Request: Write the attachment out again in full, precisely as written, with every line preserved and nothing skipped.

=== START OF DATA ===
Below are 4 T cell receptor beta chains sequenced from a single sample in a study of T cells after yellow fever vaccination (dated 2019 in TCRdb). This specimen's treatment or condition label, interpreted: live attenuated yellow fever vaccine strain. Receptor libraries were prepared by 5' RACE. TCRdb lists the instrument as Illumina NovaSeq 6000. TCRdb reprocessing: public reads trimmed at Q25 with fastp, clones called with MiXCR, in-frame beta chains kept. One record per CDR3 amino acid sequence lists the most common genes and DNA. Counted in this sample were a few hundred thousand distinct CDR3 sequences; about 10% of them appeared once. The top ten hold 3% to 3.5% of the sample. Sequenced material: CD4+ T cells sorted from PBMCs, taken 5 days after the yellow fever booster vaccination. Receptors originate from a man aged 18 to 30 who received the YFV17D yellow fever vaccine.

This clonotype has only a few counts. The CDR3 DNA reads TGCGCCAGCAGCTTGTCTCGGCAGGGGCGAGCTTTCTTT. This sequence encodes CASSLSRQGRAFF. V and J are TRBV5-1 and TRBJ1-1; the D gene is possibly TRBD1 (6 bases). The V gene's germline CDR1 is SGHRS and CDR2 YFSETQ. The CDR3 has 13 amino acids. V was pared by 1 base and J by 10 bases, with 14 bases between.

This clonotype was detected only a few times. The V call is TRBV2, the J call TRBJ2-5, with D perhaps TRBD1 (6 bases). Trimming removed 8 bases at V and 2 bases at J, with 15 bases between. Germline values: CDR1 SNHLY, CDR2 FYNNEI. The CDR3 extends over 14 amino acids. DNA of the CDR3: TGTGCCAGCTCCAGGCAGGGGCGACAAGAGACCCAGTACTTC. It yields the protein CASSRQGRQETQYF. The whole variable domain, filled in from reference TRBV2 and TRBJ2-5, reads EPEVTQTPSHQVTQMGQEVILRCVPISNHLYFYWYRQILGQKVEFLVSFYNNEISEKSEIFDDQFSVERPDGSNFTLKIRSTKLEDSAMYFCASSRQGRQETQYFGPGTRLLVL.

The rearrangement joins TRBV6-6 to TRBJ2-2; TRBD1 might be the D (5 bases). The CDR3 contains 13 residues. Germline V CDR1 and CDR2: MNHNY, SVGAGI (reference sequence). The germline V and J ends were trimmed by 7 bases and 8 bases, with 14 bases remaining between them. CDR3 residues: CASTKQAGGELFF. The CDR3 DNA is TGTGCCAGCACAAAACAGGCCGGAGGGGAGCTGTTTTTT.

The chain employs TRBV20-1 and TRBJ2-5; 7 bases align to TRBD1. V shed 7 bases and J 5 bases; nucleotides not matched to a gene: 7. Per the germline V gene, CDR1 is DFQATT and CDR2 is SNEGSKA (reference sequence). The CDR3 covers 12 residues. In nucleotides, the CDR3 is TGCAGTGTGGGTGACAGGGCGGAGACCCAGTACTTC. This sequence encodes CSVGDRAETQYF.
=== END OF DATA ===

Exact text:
Below are 4 T cell receptor beta chains sequenced from a single sample in a study of T cells after yellow fever vaccination (dated 2019 in TCRdb). This specimen's treatment or condition label, interpreted: live attenuated yellow fever vaccine strain. Receptor libraries were prepared by 5' RACE. TCRdb lists the instrument as Illumina NovaSeq 6000. TCRdb reprocessing: public reads trimmed at Q25 with fastp, clones called with MiXCR, in-frame beta chains kept. One record per CDR3 amino acid sequence lists the most common genes and DNA. Counted in this sample were a few hundred thousand distinct CDR3 sequences; about 10% of them appeared once. The top ten hold 3% to 3.5% of the sample. Sequenced material: CD4+ T cells sorted from PBMCs, taken 5 days after the yellow fever booster vaccination. Receptors originate from a man aged 18 to 30 who received the YFV17D yellow fever vaccine.

This clonotype has only a few counts. The CDR3 DNA reads TGCGCCAGCAGCTTGTCTCGGCAGGGGCGAGCTTTCTTT. This sequence encodes CASSLSRQGRAFF. V and J are TRBV5-1 and TRBJ1-1; the D gene is possibly TRBD1 (6 bases). The V gene's germline CDR1 is SGHRS and CDR2 YFSETQ. The CDR3 has 13 amino acids. V was pared by 1 base and J by 10 bases, with 14 bases between.

This clonotype was detected only a few times. The V call is TRBV2, the J call TRBJ2-5, with D perhaps TRBD1 (6 bases). Trimming removed 8 bases at V and 2 bases at J, with 15 bases between. Germline values: CDR1 SNHLY, CDR2 FYNNEI. The CDR3 extends over 14 amino acids. DNA of the CDR3: TGTGCCAGCTCCAGGCAGGGGCGACAAGAGACCCAGTACTTC. It yields the protein CASSRQGRQETQYF. The whole variable domain, filled in from reference TRBV2 and TRBJ2-5, reads EPEVTQTPSHQVTQMGQEVILRCVPISNHLYFYWYRQILGQKVEFLVSFYNNEISEKSEIFDDQFSVERPDGSNFTLKIRSTKLEDSAMYFCASSRQGRQETQYFGPGTRLLVL.

The rearrangement joins TRBV6-6 to TRBJ2-2; TRBD1 might be the D (5 bases). The CDR3 contains 13 residues. Germline V CDR1 and CDR2: MNHNY, SVGAGI (reference sequence). The germline V and J ends were trimmed by 7 bases and 8 bases, with 14 bases remaining between them. CDR3 residues: CASTKQAGGELFF. The CDR3 DNA is TGTGCCAGCACAAAACAGGCCGGAGGGGAGCTGTTTTTT.

The chain employs TRBV20-1 and TRBJ2-5; 7 bases align to TRBD1. V shed 7 bases and J 5 bases; nucleotides not matched to a gene: 7. Per the germline V gene, CDR1 is DFQATT and CDR2 is SNEGSKA (reference sequence). The CDR3 covers 12 residues. In nucleotides, the CDR3 is TGCAGTGTGGGTGACAGGGCGGAGACCCAGTACTTC. This sequence encodes CSVGDRAETQYF.